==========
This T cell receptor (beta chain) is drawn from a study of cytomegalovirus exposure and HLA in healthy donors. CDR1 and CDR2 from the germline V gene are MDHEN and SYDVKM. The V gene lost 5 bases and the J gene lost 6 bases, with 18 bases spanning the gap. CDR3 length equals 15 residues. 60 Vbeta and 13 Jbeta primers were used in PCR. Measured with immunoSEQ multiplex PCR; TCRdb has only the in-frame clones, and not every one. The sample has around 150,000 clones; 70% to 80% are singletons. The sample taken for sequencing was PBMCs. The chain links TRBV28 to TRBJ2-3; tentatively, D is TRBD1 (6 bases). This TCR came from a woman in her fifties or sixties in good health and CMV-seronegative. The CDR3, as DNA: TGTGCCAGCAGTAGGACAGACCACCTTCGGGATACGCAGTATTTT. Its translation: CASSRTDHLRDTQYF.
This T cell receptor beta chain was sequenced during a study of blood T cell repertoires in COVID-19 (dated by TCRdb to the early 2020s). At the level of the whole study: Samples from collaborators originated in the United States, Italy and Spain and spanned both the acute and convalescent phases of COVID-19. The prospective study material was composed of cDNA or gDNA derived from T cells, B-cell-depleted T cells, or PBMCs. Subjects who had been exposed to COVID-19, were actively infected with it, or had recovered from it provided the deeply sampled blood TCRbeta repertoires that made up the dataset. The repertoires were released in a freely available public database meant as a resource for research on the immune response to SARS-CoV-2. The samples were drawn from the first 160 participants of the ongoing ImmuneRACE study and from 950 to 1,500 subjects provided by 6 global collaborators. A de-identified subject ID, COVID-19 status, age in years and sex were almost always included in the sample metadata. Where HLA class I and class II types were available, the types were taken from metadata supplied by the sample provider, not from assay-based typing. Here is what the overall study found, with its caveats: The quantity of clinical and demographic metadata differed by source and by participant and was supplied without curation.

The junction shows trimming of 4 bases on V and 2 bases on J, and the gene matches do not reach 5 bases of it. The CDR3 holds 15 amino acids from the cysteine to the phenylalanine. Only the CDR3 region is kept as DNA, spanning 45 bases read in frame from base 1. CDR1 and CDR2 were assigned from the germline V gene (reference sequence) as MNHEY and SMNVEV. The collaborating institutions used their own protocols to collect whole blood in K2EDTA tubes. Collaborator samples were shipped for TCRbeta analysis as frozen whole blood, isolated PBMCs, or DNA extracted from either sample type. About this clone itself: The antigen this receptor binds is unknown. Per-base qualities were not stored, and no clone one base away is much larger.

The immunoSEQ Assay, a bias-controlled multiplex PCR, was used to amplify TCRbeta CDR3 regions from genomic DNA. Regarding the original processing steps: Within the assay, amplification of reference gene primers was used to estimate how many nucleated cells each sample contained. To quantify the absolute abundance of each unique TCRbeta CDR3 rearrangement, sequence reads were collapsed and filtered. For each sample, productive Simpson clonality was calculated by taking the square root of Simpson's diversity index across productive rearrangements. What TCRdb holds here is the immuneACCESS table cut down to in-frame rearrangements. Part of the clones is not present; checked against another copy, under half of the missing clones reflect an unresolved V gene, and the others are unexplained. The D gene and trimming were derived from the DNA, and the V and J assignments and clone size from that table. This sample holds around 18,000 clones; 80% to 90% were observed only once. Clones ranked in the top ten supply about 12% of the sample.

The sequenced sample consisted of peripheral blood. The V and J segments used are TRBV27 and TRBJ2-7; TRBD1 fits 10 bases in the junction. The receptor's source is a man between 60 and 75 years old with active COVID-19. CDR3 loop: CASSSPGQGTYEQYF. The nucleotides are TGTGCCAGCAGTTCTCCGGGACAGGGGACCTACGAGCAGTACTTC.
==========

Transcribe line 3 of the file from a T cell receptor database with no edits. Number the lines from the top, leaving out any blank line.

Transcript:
The junction shows trimming of 4 bases on V and 2 bases on J, and the gene matches do not reach 5 bases of it. The CDR3 holds 15 amino acids from the cysteine to the phenylalanine. Only the CDR3 region is kept as DNA, spanning 45 bases read in frame from base 1. CDR1 and CDR2 were assigned from the germline V gene (reference sequence) as MNHEY and SMNVEV. The collaborating institutions used their own protocols to collect whole blood in K2EDTA tubes. Collaborator samples were shipped for TCRbeta analysis as frozen whole blood, isolated PBMCs, or DNA extracted from either sample type. About this clone itself: The antigen this receptor binds is unknown. Per-base qualities were not stored, and no clone one base away is much larger.